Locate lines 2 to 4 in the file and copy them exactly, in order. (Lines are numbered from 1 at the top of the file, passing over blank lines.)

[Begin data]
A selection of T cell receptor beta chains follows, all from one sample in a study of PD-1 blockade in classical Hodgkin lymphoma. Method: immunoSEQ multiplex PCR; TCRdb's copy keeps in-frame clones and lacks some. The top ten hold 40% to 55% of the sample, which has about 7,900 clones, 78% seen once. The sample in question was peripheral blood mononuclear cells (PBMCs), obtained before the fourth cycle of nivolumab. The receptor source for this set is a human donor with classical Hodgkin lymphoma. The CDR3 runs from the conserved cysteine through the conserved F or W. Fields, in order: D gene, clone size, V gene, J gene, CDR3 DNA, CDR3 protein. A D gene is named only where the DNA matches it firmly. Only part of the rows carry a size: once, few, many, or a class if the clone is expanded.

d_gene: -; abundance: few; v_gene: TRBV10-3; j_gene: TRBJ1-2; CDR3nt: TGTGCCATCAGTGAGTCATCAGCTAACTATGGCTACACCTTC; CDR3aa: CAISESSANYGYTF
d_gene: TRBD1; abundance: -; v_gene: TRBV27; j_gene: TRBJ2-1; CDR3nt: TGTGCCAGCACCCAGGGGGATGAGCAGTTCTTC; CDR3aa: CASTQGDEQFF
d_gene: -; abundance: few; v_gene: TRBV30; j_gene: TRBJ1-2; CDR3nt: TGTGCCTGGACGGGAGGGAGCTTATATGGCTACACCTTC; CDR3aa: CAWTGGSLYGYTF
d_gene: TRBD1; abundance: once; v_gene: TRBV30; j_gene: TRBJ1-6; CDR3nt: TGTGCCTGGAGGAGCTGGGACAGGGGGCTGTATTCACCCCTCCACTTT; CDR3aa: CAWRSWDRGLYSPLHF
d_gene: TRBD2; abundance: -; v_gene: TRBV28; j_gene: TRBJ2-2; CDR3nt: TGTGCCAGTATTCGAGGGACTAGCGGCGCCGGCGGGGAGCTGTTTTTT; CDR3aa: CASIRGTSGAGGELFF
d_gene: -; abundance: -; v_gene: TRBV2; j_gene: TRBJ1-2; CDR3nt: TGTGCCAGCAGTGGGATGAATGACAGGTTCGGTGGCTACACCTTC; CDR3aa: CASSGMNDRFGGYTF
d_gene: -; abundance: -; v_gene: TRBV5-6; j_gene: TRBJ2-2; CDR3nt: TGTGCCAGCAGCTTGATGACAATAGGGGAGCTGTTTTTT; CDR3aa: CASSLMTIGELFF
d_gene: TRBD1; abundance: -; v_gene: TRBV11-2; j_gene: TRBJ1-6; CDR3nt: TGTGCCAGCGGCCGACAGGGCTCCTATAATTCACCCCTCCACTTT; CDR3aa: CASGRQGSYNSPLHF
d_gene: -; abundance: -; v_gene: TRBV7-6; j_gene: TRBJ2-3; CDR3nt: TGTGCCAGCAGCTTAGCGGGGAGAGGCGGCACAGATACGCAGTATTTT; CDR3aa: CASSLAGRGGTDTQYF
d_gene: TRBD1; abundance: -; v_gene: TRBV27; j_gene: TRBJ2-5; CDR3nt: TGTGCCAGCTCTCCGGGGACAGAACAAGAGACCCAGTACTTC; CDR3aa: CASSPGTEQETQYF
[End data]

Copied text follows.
d_gene: -; abundance: few; v_gene: TRBV10-3; j_gene: TRBJ1-2; CDR3nt: TGTGCCATCAGTGAGTCATCAGCTAACTATGGCTACACCTTC; CDR3aa: CAISESSANYGYTF
d_gene: TRBD1; abundance: -; v_gene: TRBV27; j_gene: TRBJ2-1; CDR3nt: TGTGCCAGCACCCAGGGGGATGAGCAGTTCTTC; CDR3aa: CASTQGDEQFF
d_gene: -; abundance: few; v_gene: TRBV30; j_gene: TRBJ1-2; CDR3nt: TGTGCCTGGACGGGAGGGAGCTTATATGGCTACACCTTC; CDR3aa: CAWTGGSLYGYTF